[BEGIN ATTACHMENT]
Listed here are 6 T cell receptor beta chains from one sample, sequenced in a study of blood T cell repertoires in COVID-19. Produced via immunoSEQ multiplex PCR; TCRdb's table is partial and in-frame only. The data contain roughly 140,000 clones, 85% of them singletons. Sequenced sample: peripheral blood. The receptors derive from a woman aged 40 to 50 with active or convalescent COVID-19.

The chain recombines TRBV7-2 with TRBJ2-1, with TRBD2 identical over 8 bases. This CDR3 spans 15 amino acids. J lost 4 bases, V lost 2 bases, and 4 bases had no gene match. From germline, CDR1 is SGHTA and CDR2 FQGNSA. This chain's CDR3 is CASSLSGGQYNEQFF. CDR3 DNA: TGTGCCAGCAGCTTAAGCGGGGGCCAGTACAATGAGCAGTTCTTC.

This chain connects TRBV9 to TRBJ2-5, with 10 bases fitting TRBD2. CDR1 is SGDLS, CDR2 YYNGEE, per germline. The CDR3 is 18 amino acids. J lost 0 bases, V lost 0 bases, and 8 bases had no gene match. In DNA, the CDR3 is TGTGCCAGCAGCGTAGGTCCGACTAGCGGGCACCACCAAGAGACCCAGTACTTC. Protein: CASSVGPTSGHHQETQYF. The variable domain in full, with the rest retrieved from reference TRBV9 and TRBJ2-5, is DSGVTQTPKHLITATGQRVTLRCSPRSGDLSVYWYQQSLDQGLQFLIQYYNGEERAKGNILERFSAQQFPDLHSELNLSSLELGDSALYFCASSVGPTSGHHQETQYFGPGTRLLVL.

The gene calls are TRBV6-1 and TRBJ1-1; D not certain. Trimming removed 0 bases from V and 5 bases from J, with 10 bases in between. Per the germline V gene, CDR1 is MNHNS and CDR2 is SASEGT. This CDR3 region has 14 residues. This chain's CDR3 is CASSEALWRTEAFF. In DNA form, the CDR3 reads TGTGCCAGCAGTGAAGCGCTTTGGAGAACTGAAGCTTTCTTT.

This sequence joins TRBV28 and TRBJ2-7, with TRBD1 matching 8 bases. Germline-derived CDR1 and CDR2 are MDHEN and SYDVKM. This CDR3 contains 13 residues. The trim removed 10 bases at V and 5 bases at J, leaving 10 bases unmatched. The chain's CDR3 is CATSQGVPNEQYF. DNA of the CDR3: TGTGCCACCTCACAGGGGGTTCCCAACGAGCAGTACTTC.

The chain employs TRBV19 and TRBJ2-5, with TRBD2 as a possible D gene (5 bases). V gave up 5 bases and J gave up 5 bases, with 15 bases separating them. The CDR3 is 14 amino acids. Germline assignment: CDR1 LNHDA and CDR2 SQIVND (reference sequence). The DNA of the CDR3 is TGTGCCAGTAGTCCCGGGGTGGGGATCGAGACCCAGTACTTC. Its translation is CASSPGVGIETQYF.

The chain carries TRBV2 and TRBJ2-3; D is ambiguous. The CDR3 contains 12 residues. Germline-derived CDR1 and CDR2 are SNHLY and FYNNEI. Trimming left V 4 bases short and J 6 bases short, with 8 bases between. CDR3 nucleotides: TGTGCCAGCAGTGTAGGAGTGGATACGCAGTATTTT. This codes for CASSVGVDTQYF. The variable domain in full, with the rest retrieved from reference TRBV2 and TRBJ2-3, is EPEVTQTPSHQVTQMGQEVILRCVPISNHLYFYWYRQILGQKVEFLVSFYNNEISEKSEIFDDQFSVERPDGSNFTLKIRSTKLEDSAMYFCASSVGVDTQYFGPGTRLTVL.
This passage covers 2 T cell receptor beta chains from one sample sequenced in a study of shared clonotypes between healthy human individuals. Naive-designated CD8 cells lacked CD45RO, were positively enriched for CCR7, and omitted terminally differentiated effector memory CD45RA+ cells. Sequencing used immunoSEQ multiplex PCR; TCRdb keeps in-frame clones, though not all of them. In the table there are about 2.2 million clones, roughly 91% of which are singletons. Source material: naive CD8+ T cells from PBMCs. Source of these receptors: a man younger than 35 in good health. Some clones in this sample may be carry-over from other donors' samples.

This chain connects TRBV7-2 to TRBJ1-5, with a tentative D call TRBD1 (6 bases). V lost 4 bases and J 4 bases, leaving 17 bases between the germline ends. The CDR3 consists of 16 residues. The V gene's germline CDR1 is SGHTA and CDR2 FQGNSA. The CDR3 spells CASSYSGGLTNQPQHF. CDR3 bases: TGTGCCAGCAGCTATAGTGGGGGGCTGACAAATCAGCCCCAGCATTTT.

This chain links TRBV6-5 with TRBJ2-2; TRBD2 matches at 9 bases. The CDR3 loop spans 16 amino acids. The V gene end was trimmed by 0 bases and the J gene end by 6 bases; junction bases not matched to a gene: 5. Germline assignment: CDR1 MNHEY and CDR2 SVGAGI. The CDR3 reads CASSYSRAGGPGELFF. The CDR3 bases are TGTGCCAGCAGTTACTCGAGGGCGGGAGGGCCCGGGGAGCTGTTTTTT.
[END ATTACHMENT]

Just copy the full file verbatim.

Listed here are 6 T cell receptor beta chains from one sample, sequenced in a study of blood T cell repertoires in COVID-19. Produced via immunoSEQ multiplex PCR; TCRdb's table is partial and in-frame only. The data contain roughly 140,000 clones, 85% of them singletons. Sequenced sample: peripheral blood. The receptors derive from a woman aged 40 to 50 with active or convalescent COVID-19.

The chain recombines TRBV7-2 with TRBJ2-1, with TRBD2 identical over 8 bases. This CDR3 spans 15 amino acids. J lost 4 bases, V lost 2 bases, and 4 bases had no gene match. From germline, CDR1 is SGHTA and CDR2 FQGNSA. This chain's CDR3 is CASSLSGGQYNEQFF. CDR3 DNA: TGTGCCAGCAGCTTAAGCGGGGGCCAGTACAATGAGCAGTTCTTC.

This chain connects TRBV9 to TRBJ2-5, with 10 bases fitting TRBD2. CDR1 is SGDLS, CDR2 YYNGEE, per germline. The CDR3 is 18 amino acids. J lost 0 bases, V lost 0 bases, and 8 bases had no gene match. In DNA, the CDR3 is TGTGCCAGCAGCGTAGGTCCGACTAGCGGGCACCACCAAGAGACCCAGTACTTC. Protein: CASSVGPTSGHHQETQYF. The variable domain in full, with the rest retrieved from reference TRBV9 and TRBJ2-5, is DSGVTQTPKHLITATGQRVTLRCSPRSGDLSVYWYQQSLDQGLQFLIQYYNGEERAKGNILERFSAQQFPDLHSELNLSSLELGDSALYFCASSVGPTSGHHQETQYFGPGTRLLVL.

The gene calls are TRBV6-1 and TRBJ1-1; D not certain. Trimming removed 0 bases from V and 5 bases from J, with 10 bases in between. Per the germline V gene, CDR1 is MNHNS and CDR2 is SASEGT. This CDR3 region has 14 residues. This chain's CDR3 is CASSEALWRTEAFF. In DNA form, the CDR3 reads TGTGCCAGCAGTGAAGCGCTTTGGAGAACTGAAGCTTTCTTT.

This sequence joins TRBV28 and TRBJ2-7, with TRBD1 matching 8 bases. Germline-derived CDR1 and CDR2 are MDHEN and SYDVKM. This CDR3 contains 13 residues. The trim removed 10 bases at V and 5 bases at J, leaving 10 bases unmatched. The chain's CDR3 is CATSQGVPNEQYF. DNA of the CDR3: TGTGCCACCTCACAGGGGGTTCCCAACGAGCAGTACTTC.

The chain employs TRBV19 and TRBJ2-5, with TRBD2 as a possible D gene (5 bases). V gave up 5 bases and J gave up 5 bases, with 15 bases separating them. The CDR3 is 14 amino acids. Germline assignment: CDR1 LNHDA and CDR2 SQIVND (reference sequence). The DNA of the CDR3 is TGTGCCAGTAGTCCCGGGGTGGGGATCGAGACCCAGTACTTC. Its translation is CASSPGVGIETQYF.

The chain carries TRBV2 and TRBJ2-3; D is ambiguous. The CDR3 contains 12 residues. Germline-derived CDR1 and CDR2 are SNHLY and FYNNEI. Trimming left V 4 bases short and J 6 bases short, with 8 bases between. CDR3 nucleotides: TGTGCCAGCAGTGTAGGAGTGGATACGCAGTATTTT. This codes for CASSVGVDTQYF. The variable domain in full, with the rest retrieved from reference TRBV2 and TRBJ2-3, is EPEVTQTPSHQVTQMGQEVILRCVPISNHLYFYWYRQILGQKVEFLVSFYNNEISEKSEIFDDQFSVERPDGSNFTLKIRSTKLEDSAMYFCASSVGVDTQYFGPGTRLTVL.
This passage covers 2 T cell receptor beta chains from one sample sequenced in a study of shared clonotypes between healthy human individuals. Naive-designated CD8 cells lacked CD45RO, were positively enriched for CCR7, and omitted terminally differentiated effector memory CD45RA+ cells. Sequencing used immunoSEQ multiplex PCR; TCRdb keeps in-frame clones, though not all of them. In the table there are about 2.2 million clones, roughly 91% of which are singletons. Source material: naive CD8+ T cells from PBMCs. Source of these receptors: a man younger than 35 in good health. Some clones in this sample may be carry-over from other donors' samples.

This chain connects TRBV7-2 to TRBJ1-5, with a tentative D call TRBD1 (6 bases). V lost 4 bases and J 4 bases, leaving 17 bases between the germline ends. The CDR3 consists of 16 residues. The V gene's germline CDR1 is SGHTA and CDR2 FQGNSA. The CDR3 spells CASSYSGGLTNQPQHF. CDR3 bases: TGTGCCAGCAGCTATAGTGGGGGGCTGACAAATCAGCCCCAGCATTTT.

This chain links TRBV6-5 with TRBJ2-2; TRBD2 matches at 9 bases. The CDR3 loop spans 16 amino acids. The V gene end was trimmed by 0 bases and the J gene end by 6 bases; junction bases not matched to a gene: 5. Germline assignment: CDR1 MNHEY and CDR2 SVGAGI. The CDR3 reads CASSYSRAGGPGELFF. The CDR3 bases are TGTGCCAGCAGTTACTCGAGGGCGGGAGGGCCCGGGGAGCTGTTTTTT.